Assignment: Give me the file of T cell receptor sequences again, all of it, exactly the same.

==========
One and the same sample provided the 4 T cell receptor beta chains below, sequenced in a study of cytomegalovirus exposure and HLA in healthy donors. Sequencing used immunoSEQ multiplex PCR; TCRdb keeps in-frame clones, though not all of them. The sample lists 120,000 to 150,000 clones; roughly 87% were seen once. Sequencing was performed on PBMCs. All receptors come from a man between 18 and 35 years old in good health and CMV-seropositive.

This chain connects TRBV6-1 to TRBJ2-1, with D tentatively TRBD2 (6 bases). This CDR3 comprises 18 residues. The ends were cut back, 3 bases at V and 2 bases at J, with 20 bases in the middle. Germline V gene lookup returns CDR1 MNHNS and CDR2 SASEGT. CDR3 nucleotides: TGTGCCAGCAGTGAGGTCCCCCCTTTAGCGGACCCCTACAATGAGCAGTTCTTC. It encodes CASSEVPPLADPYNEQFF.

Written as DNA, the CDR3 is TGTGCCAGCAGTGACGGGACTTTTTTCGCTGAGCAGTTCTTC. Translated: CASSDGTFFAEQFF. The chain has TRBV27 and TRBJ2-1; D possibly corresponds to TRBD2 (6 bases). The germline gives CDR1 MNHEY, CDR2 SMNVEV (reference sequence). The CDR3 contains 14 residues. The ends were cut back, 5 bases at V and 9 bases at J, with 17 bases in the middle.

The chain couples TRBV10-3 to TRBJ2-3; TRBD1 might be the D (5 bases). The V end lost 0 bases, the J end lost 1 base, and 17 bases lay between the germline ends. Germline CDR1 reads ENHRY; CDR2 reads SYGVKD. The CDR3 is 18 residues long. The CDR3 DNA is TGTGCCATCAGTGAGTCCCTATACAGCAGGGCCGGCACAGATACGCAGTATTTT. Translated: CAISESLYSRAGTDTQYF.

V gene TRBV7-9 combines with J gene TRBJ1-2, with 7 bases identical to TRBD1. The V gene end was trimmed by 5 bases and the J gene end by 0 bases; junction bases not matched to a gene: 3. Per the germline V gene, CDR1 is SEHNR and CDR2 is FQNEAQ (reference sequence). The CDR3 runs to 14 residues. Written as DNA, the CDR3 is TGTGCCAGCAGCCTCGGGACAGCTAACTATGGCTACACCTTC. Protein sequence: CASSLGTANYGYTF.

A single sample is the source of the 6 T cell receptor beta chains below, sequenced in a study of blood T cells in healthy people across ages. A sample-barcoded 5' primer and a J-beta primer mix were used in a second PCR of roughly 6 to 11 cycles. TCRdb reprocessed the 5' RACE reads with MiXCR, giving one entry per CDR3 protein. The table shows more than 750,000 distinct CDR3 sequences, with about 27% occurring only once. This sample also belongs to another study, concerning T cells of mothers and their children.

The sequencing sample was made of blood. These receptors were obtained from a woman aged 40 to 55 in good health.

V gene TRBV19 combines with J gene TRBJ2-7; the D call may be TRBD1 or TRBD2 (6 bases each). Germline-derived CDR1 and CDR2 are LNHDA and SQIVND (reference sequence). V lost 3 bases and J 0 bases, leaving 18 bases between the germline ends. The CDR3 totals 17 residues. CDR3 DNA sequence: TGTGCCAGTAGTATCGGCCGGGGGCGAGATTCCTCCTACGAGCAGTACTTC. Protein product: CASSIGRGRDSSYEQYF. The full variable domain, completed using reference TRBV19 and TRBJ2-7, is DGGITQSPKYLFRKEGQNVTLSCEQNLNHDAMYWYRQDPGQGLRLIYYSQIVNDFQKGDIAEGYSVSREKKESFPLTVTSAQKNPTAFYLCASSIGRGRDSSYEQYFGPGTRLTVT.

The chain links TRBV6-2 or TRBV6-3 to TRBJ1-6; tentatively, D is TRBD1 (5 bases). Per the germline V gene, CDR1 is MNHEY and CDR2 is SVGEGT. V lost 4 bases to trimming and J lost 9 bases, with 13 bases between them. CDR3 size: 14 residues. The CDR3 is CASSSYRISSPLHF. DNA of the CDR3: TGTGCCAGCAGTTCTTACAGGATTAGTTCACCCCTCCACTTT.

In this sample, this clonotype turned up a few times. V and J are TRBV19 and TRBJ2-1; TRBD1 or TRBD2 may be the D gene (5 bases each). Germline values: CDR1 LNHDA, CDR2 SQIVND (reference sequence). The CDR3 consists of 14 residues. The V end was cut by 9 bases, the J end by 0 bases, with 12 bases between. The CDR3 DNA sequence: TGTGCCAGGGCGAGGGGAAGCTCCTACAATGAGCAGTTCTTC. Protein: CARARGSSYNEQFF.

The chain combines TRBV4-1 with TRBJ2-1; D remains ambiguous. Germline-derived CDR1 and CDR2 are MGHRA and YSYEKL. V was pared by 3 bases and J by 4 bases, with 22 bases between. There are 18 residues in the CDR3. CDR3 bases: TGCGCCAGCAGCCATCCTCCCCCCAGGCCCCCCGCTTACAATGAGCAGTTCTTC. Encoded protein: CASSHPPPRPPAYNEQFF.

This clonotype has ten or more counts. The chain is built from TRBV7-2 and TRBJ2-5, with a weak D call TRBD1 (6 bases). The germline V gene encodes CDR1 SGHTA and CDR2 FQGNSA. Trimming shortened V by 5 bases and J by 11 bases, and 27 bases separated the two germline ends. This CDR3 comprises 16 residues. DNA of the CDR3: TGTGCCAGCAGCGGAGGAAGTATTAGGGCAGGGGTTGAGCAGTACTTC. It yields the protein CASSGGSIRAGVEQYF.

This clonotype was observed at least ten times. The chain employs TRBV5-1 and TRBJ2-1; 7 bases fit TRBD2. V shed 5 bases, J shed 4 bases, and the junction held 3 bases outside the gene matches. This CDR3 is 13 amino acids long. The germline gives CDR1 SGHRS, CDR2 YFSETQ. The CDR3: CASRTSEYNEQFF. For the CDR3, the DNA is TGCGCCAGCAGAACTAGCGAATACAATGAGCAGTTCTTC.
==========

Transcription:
One and the same sample provided the 4 T cell receptor beta chains below, sequenced in a study of cytomegalovirus exposure and HLA in healthy donors. Sequencing used immunoSEQ multiplex PCR; TCRdb keeps in-frame clones, though not all of them. The sample lists 120,000 to 150,000 clones; roughly 87% were seen once. Sequencing was performed on PBMCs. All receptors come from a man between 18 and 35 years old in good health and CMV-seropositive.

This chain connects TRBV6-1 to TRBJ2-1, with D tentatively TRBD2 (6 bases). This CDR3 comprises 18 residues. The ends were cut back, 3 bases at V and 2 bases at J, with 20 bases in the middle. Germline V gene lookup returns CDR1 MNHNS and CDR2 SASEGT. CDR3 nucleotides: TGTGCCAGCAGTGAGGTCCCCCCTTTAGCGGACCCCTACAATGAGCAGTTCTTC. It encodes CASSEVPPLADPYNEQFF.

Written as DNA, the CDR3 is TGTGCCAGCAGTGACGGGACTTTTTTCGCTGAGCAGTTCTTC. Translated: CASSDGTFFAEQFF. The chain has TRBV27 and TRBJ2-1; D possibly corresponds to TRBD2 (6 bases). The germline gives CDR1 MNHEY, CDR2 SMNVEV (reference sequence). The CDR3 contains 14 residues. The ends were cut back, 5 bases at V and 9 bases at J, with 17 bases in the middle.

The chain couples TRBV10-3 to TRBJ2-3; TRBD1 might be the D (5 bases). The V end lost 0 bases, the J end lost 1 base, and 17 bases lay between the germline ends. Germline CDR1 reads ENHRY; CDR2 reads SYGVKD. The CDR3 is 18 residues long. The CDR3 DNA is TGTGCCATCAGTGAGTCCCTATACAGCAGGGCCGGCACAGATACGCAGTATTTT. Translated: CAISESLYSRAGTDTQYF.

V gene TRBV7-9 combines with J gene TRBJ1-2, with 7 bases identical to TRBD1. The V gene end was trimmed by 5 bases and the J gene end by 0 bases; junction bases not matched to a gene: 3. Per the germline V gene, CDR1 is SEHNR and CDR2 is FQNEAQ (reference sequence). The CDR3 runs to 14 residues. Written as DNA, the CDR3 is TGTGCCAGCAGCCTCGGGACAGCTAACTATGGCTACACCTTC. Protein sequence: CASSLGTANYGYTF.

A single sample is the source of the 6 T cell receptor beta chains below, sequenced in a study of blood T cells in healthy people across ages. A sample-barcoded 5' primer and a J-beta primer mix were used in a second PCR of roughly 6 to 11 cycles. TCRdb reprocessed the 5' RACE reads with MiXCR, giving one entry per CDR3 protein. The table shows more than 750,000 distinct CDR3 sequences, with about 27% occurring only once. This sample also belongs to another study, concerning T cells of mothers and their children.

The sequencing sample was made of blood. These receptors were obtained from a woman aged 40 to 55 in good health.

V gene TRBV19 combines with J gene TRBJ2-7; the D call may be TRBD1 or TRBD2 (6 bases each). Germline-derived CDR1 and CDR2 are LNHDA and SQIVND (reference sequence). V lost 3 bases and J 0 bases, leaving 18 bases between the germline ends. The CDR3 totals 17 residues. CDR3 DNA sequence: TGTGCCAGTAGTATCGGCCGGGGGCGAGATTCCTCCTACGAGCAGTACTTC. Protein product: CASSIGRGRDSSYEQYF. The full variable domain, completed using reference TRBV19 and TRBJ2-7, is DGGITQSPKYLFRKEGQNVTLSCEQNLNHDAMYWYRQDPGQGLRLIYYSQIVNDFQKGDIAEGYSVSREKKESFPLTVTSAQKNPTAFYLCASSIGRGRDSSYEQYFGPGTRLTVT.

The chain links TRBV6-2 or TRBV6-3 to TRBJ1-6; tentatively, D is TRBD1 (5 bases). Per the germline V gene, CDR1 is MNHEY and CDR2 is SVGEGT. V lost 4 bases to trimming and J lost 9 bases, with 13 bases between them. CDR3 size: 14 residues. The CDR3 is CASSSYRISSPLHF. DNA of the CDR3: TGTGCCAGCAGTTCTTACAGGATTAGTTCACCCCTCCACTTT.

In this sample, this clonotype turned up a few times. V and J are TRBV19 and TRBJ2-1; TRBD1 or TRBD2 may be the D gene (5 bases each). Germline values: CDR1 LNHDA, CDR2 SQIVND (reference sequence). The CDR3 consists of 14 residues. The V end was cut by 9 bases, the J end by 0 bases, with 12 bases between. The CDR3 DNA sequence: TGTGCCAGGGCGAGGGGAAGCTCCTACAATGAGCAGTTCTTC. Protein: CARARGSSYNEQFF.

The chain combines TRBV4-1 with TRBJ2-1; D remains ambiguous. Germline-derived CDR1 and CDR2 are MGHRA and YSYEKL. V was pared by 3 bases and J by 4 bases, with 22 bases between. There are 18 residues in the CDR3. CDR3 bases: TGCGCCAGCAGCCATCCTCCCCCCAGGCCCCCCGCTTACAATGAGCAGTTCTTC. Encoded protein: CASSHPPPRPPAYNEQFF.

This clonotype has ten or more counts. The chain is built from TRBV7-2 and TRBJ2-5, with a weak D call TRBD1 (6 bases). The germline V gene encodes CDR1 SGHTA and CDR2 FQGNSA. Trimming shortened V by 5 bases and J by 11 bases, and 27 bases separated the two germline ends. This CDR3 comprises 16 residues. DNA of the CDR3: TGTGCCAGCAGCGGAGGAAGTATTAGGGCAGGGGTTGAGCAGTACTTC. It yields the protein CASSGGSIRAGVEQYF.

This clonotype was observed at least ten times. The chain employs TRBV5-1 and TRBJ2-1; 7 bases fit TRBD2. V shed 5 bases, J shed 4 bases, and the junction held 3 bases outside the gene matches. This CDR3 is 13 amino acids long. The germline gives CDR1 SGHRS, CDR2 YFSETQ. The CDR3: CASRTSEYNEQFF. For the CDR3, the DNA is TGCGCCAGCAGAACTAGCGAATACAATGAGCAGTTCTTC.